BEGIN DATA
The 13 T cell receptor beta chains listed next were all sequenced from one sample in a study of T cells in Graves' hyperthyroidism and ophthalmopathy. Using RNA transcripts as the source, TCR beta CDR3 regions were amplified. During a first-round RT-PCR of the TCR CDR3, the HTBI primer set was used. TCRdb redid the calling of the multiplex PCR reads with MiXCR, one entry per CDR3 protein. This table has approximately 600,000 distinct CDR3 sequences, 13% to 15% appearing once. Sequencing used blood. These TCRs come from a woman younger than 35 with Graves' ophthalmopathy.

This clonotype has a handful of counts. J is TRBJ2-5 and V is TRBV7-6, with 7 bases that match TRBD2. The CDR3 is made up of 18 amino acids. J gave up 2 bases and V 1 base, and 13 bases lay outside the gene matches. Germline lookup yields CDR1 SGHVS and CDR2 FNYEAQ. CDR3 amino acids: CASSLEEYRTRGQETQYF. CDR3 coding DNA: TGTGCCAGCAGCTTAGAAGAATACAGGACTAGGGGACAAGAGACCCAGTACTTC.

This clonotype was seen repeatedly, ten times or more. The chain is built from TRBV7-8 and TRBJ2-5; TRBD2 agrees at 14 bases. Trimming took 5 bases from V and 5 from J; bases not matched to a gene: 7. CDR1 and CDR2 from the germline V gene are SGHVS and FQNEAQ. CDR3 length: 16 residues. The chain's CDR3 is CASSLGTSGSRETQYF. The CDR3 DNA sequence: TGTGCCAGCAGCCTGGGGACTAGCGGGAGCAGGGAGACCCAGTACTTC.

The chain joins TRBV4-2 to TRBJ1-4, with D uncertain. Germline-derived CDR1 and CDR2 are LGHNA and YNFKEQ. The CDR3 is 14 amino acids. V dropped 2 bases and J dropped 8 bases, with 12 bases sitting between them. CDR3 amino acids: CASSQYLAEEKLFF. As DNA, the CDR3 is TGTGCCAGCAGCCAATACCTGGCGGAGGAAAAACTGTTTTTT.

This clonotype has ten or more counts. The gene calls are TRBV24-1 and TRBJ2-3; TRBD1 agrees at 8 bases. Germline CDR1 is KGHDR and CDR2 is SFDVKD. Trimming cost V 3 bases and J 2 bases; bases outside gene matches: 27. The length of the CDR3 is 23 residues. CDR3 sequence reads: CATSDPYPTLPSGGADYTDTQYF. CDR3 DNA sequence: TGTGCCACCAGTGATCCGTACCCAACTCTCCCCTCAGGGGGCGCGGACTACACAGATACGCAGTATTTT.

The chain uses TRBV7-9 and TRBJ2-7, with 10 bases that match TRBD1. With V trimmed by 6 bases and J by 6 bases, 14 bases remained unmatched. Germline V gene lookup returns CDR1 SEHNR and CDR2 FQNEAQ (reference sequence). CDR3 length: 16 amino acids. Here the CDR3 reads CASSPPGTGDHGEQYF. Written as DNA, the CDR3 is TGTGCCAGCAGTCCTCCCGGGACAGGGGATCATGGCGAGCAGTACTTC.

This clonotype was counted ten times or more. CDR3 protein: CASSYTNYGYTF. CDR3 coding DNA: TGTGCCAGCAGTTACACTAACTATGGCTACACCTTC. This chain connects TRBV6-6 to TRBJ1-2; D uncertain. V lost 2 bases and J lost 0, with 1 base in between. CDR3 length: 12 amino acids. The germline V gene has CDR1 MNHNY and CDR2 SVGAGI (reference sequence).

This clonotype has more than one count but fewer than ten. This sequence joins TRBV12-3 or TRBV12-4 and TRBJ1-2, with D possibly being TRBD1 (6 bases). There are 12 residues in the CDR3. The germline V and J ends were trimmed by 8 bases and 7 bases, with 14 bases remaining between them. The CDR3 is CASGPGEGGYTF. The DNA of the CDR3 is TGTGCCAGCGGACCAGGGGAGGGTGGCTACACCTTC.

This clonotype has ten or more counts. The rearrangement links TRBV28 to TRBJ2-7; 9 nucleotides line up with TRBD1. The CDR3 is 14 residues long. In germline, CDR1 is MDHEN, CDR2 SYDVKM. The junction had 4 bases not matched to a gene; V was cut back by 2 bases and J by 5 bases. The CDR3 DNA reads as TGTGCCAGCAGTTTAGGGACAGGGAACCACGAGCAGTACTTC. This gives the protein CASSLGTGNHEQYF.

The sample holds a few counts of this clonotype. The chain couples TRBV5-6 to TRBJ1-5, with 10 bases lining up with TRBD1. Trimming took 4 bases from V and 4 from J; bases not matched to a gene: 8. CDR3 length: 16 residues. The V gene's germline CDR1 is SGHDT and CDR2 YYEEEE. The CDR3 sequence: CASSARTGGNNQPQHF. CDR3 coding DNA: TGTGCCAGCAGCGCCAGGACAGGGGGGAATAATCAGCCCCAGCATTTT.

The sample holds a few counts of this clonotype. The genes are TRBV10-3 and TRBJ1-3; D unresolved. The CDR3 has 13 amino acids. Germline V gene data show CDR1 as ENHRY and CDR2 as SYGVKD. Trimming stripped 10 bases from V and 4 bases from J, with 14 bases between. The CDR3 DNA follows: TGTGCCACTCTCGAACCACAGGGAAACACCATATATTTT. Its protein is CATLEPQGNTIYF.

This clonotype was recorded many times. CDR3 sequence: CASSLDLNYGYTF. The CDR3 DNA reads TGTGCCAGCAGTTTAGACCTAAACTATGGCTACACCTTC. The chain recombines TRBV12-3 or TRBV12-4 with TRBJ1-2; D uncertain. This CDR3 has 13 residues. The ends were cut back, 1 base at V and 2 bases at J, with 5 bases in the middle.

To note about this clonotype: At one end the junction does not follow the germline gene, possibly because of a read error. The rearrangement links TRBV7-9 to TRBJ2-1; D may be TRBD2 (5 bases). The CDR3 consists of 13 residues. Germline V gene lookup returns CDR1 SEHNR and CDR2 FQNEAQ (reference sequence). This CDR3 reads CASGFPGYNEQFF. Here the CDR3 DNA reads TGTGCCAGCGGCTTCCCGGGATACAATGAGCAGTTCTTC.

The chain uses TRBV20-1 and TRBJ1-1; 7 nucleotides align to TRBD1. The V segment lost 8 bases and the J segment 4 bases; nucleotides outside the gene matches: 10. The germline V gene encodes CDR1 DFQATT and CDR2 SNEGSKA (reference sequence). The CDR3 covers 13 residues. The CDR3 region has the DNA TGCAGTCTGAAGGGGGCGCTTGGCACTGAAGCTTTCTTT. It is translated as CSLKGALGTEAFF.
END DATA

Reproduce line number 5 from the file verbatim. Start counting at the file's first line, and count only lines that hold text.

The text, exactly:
This clonotype has ten or more counts. The gene calls are TRBV24-1 and TRBJ2-3; TRBD1 agrees at 8 bases. Germline CDR1 is KGHDR and CDR2 is SFDVKD. Trimming cost V 3 bases and J 2 bases; bases outside gene matches: 27. The length of the CDR3 is 23 residues. CDR3 sequence reads: CATSDPYPTLPSGGADYTDTQYF. CDR3 DNA sequence: TGTGCCACCAGTGATCCGTACCCAACTCTCCCCTCAGGGGGCGCGGACTACACAGATACGCAGTATTTT.